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The term “abuse” refers to any drug use (be it legal or illicit) that is not intended to treat any condition, does harm to the body or mind, or interferes with responsibilities such as work, school or family life
Nicotine is one of the most addictive drugs known to man. It is one of the more than four thousand chemicals found in tobacco and is the primary psychoactive substance in cigarettes, cigars, pipes and snuff.
In its pure form, nicotine is a clear, odorless alkaloid that turns brown when burned and takes on the scent of tobacco when exposed to air. It is a potent nerve toxin, and is secreted by tobacco plants (and to a much lesser extent, other members of the nightshade family such as potatoes, green peppers, tomatoes and eggplants) as an insecticide.
In small doses, nicotine acts upon the body as a stimulant, increasing alertness, activity and memory. It also raises blood pressure and heart rate while reducing appetite. Larger doses cause vomiting and nausea. Even yet larger doses (40-60mg) are the recognized the level at which lethality is likely.
Cigarette, pipe or cigar smoking and chewing tobacco/snuff use rapidly releases nicotine into the bloodstream. This crosses the blood-brain barrier and stimulates the nicotinic acetylcholine receptors and causes an increase in the production in adrenaline which leads to nicotine’s stimulant effects. It also acts on the brain’s pleasure/reward center by facilitating the release of dopamine, which explains the relaxing effect of nicotine.
Nicotine users get an immediate kick from smoking. Nicotine causes the adrenal cortex to discharge epinephrine which stimulates the nicotine user’s central nervous system and endocrine glands. These cause a sudden release of glucose. However stimulation is quickly followed by fatigue and depression leading the abuser to seek more nicotine.
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When used frequently over a short period of time, nicotine quickly develops tolerance and dependence effects. Soon, more nicotine is required more often to gain the relaxing/stimulating effect, and withdrawal symptoms begin to develop if use is discontinued. Symptoms of withdrawal include restlessness, insomnia and irritability; as well as difficulties with concentration and cognitive functioning. These symptoms often persist for 4 to 6 weeks after quitting smoking; although psychological withdrawal periods of months or even years are not unheard of. Physical withdrawal symptoms reach peak severity 48 to 72 hours after the last exposure to nicotine.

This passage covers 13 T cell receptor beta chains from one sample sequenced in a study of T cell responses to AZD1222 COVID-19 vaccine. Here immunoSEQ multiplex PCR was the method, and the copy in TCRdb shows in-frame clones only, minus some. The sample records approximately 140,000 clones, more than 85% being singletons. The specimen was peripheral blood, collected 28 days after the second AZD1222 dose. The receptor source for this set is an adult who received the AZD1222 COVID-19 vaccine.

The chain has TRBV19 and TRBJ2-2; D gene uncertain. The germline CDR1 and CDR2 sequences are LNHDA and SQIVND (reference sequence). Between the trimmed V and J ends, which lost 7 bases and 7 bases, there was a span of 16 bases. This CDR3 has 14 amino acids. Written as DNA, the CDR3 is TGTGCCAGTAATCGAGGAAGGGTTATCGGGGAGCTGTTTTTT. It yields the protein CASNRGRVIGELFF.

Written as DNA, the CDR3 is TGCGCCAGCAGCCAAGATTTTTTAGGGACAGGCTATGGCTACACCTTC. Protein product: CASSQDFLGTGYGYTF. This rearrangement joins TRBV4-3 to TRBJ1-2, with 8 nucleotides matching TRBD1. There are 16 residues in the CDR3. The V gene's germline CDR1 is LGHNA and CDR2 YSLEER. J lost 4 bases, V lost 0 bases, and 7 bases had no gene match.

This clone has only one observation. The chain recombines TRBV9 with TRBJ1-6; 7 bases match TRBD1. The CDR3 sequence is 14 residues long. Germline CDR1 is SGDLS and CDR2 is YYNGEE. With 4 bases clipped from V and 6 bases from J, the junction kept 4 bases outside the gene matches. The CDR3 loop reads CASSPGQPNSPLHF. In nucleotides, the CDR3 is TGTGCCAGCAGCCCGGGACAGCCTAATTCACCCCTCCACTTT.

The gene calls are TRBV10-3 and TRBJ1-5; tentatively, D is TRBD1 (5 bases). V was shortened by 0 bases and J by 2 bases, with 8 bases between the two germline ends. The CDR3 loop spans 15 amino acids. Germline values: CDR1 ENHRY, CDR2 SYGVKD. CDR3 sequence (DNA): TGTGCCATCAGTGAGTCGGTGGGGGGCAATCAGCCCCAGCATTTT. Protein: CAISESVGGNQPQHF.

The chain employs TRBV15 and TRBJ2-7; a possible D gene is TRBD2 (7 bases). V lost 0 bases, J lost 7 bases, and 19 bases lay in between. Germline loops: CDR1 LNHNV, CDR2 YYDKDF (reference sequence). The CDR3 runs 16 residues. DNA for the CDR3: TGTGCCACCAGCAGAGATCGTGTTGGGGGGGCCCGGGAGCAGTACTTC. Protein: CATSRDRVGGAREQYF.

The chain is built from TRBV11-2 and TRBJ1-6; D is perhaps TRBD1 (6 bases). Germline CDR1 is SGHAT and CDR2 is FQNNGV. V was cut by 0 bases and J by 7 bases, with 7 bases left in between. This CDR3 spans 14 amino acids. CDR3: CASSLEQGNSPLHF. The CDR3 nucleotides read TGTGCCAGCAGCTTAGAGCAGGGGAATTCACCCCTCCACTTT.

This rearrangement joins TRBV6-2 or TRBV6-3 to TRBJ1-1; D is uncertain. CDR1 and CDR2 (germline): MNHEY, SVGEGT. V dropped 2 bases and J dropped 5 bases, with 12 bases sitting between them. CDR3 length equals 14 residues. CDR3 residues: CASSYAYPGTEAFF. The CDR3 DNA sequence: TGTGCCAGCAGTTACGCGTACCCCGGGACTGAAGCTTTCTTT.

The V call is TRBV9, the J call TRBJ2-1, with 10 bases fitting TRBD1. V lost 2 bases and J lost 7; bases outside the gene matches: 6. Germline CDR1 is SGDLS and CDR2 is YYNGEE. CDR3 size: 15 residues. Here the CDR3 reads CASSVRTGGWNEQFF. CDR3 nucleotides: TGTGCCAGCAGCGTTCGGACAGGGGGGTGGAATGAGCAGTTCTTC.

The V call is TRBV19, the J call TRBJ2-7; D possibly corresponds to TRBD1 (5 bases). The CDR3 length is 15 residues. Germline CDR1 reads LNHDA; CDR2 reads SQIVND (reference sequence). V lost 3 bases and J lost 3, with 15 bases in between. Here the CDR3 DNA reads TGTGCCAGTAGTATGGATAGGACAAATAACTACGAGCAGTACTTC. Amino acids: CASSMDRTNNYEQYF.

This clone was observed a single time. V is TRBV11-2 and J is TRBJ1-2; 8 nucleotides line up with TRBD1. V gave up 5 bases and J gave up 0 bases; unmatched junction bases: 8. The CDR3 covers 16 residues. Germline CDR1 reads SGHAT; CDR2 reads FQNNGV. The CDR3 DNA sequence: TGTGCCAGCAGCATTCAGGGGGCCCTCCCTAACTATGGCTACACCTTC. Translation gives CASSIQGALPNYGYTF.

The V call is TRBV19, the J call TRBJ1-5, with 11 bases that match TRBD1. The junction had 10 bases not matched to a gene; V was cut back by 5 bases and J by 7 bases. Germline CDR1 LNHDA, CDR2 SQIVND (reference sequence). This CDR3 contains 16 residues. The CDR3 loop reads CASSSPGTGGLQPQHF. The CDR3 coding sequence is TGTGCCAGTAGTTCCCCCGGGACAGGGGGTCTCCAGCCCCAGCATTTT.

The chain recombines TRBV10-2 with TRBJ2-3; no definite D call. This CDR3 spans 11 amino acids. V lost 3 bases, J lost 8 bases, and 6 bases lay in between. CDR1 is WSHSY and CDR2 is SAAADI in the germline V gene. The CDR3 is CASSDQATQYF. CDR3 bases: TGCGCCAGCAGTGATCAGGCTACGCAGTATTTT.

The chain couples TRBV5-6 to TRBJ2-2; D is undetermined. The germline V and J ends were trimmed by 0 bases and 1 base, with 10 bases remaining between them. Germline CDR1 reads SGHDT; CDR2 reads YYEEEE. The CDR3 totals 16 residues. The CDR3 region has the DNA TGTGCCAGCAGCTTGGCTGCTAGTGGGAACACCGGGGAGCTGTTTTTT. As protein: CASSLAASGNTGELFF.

Psychological dependence on nicotine is very severe as well. Cravings for nicotine can be very powerful, continuing to be triggered years after ceasing use. The smell and sight of cigarette smoking can trigger cravings. It is thought that the psychological dependence is behaviorally based. Former smokers associate the act of obtaining, holding and lighting a cigarette to the pleasure and relaxation promoted by smoking, leading to a very strong urge to “light up”. It is often said that nicotine may be even more addictive than the illegal and highly addictive drugs cocaine and heroin.
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Almost all health authorities agree that smoking is one of the worst public health risks in the world. Smoking is often thought to be responsible for 90% of all lung cancers and one third of all other cancers. Cigarette smoking is the most common form of using nicotine since early 20th century. All forms of tobacco including cigarette, rolled tobacco, chewing tobacco, pipe tobacco and cigars are addictive. Nicotine causes the addiction and smoking has been identified as a major cause of stroke and cardiovascular disease and is recognized as a leading cause of death worldwide. Smoking is known to substantially raise the risk of developing heart disease. Smoking makes artery walls more apt to collect plaque and cholesterol which speeds up the development of blockages that lead to heart attacks. It is estimated that one fifth of all cases of heart disease are directly linked to the use of tobacco.
Smoking can cause a variety of lung ailments.
Cigarette smoke also contains thousands of other chemicals. Amongst them are cyanide, benzene, carbon monoxide and arsenic. Many of these chemicals are carcinogenic (cancer causing), and although the amounts found in a single cigarette may be miniscule, the buildup over the course of several thousand cigarettes contributes to the lethality of smoking.
Smoking damages the circulatory system as well. Men who smoke may become impotent. Other circulatory problems are sometimes only noticed by the symptom of having cold hands. However, this may also cause significant difficulties in cold weather, increasing a smoker’s susceptibility to such exposure conditions as frostbite and hypothermia.
When smokers and nicotine addicts stop taking nicotine, they experience withdrawal symptoms, increased hostility, anger and aggression and diminished social cooperation. If they are under stress, smokers take longer to regain their emotional equilibrium and during periods of abstinence and craving, nicotine addicts show impairment across a wide range of cognitive and psychomotor functions such as ability to create strategies, do math or comprehend language. The effect is similar to those brought on by aging. Women smokers experience earlier menopause and may suffer from symptoms of menopause for a longer period